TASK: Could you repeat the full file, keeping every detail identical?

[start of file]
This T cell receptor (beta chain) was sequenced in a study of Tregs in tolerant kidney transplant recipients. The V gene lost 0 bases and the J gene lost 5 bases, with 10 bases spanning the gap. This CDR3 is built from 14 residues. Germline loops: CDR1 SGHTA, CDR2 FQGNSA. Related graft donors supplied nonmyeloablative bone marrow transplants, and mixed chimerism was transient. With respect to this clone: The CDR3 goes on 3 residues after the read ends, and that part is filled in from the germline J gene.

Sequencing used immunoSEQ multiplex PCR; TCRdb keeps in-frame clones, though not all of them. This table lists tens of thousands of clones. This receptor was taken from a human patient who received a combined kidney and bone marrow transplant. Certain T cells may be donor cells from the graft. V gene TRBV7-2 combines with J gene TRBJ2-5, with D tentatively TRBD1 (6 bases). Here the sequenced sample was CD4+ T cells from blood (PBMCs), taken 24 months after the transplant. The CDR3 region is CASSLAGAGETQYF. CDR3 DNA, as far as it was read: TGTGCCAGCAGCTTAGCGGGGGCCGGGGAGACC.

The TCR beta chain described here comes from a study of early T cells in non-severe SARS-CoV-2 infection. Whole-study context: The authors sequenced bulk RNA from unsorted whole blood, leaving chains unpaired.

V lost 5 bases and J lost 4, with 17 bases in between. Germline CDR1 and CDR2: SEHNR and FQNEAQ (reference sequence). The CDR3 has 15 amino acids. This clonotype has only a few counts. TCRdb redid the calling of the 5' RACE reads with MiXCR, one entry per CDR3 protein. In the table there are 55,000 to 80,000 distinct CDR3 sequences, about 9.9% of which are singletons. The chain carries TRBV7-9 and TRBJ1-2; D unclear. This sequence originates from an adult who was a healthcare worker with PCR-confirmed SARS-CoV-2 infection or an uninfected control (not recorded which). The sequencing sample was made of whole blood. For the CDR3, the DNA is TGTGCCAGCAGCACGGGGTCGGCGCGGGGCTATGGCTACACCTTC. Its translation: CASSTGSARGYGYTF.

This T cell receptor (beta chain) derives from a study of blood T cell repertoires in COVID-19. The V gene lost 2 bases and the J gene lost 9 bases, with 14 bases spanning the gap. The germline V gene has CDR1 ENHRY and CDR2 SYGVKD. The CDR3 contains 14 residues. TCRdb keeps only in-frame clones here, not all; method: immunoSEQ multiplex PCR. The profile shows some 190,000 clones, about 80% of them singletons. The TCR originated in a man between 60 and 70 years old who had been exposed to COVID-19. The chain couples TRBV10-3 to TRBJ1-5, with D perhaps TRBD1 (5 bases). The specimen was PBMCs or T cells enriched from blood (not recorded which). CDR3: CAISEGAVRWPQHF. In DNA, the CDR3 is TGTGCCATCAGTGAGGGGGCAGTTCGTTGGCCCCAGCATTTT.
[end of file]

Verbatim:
This T cell receptor (beta chain) was sequenced in a study of Tregs in tolerant kidney transplant recipients. The V gene lost 0 bases and the J gene lost 5 bases, with 10 bases spanning the gap. This CDR3 is built from 14 residues. Germline loops: CDR1 SGHTA, CDR2 FQGNSA. Related graft donors supplied nonmyeloablative bone marrow transplants, and mixed chimerism was transient. With respect to this clone: The CDR3 goes on 3 residues after the read ends, and that part is filled in from the germline J gene.

Sequencing used immunoSEQ multiplex PCR; TCRdb keeps in-frame clones, though not all of them. This table lists tens of thousands of clones. This receptor was taken from a human patient who received a combined kidney and bone marrow transplant. Certain T cells may be donor cells from the graft. V gene TRBV7-2 combines with J gene TRBJ2-5, with D tentatively TRBD1 (6 bases). Here the sequenced sample was CD4+ T cells from blood (PBMCs), taken 24 months after the transplant. The CDR3 region is CASSLAGAGETQYF. CDR3 DNA, as far as it was read: TGTGCCAGCAGCTTAGCGGGGGCCGGGGAGACC.

The TCR beta chain described here comes from a study of early T cells in non-severe SARS-CoV-2 infection. Whole-study context: The authors sequenced bulk RNA from unsorted whole blood, leaving chains unpaired.

V lost 5 bases and J lost 4, with 17 bases in between. Germline CDR1 and CDR2: SEHNR and FQNEAQ (reference sequence). The CDR3 has 15 amino acids. This clonotype has only a few counts. TCRdb redid the calling of the 5' RACE reads with MiXCR, one entry per CDR3 protein. In the table there are 55,000 to 80,000 distinct CDR3 sequences, about 9.9% of which are singletons. The chain carries TRBV7-9 and TRBJ1-2; D unclear. This sequence originates from an adult who was a healthcare worker with PCR-confirmed SARS-CoV-2 infection or an uninfected control (not recorded which). The sequencing sample was made of whole blood. For the CDR3, the DNA is TGTGCCAGCAGCACGGGGTCGGCGCGGGGCTATGGCTACACCTTC. Its translation: CASSTGSARGYGYTF.

This T cell receptor (beta chain) derives from a study of blood T cell repertoires in COVID-19. The V gene lost 2 bases and the J gene lost 9 bases, with 14 bases spanning the gap. The germline V gene has CDR1 ENHRY and CDR2 SYGVKD. The CDR3 contains 14 residues. TCRdb keeps only in-frame clones here, not all; method: immunoSEQ multiplex PCR. The profile shows some 190,000 clones, about 80% of them singletons. The TCR originated in a man between 60 and 70 years old who had been exposed to COVID-19. The chain couples TRBV10-3 to TRBJ1-5, with D perhaps TRBD1 (5 bases). The specimen was PBMCs or T cells enriched from blood (not recorded which). CDR3: CAISEGAVRWPQHF. In DNA, the CDR3 is TGTGCCATCAGTGAGGGGGCAGTTCGTTGGCCCCAGCATTTT.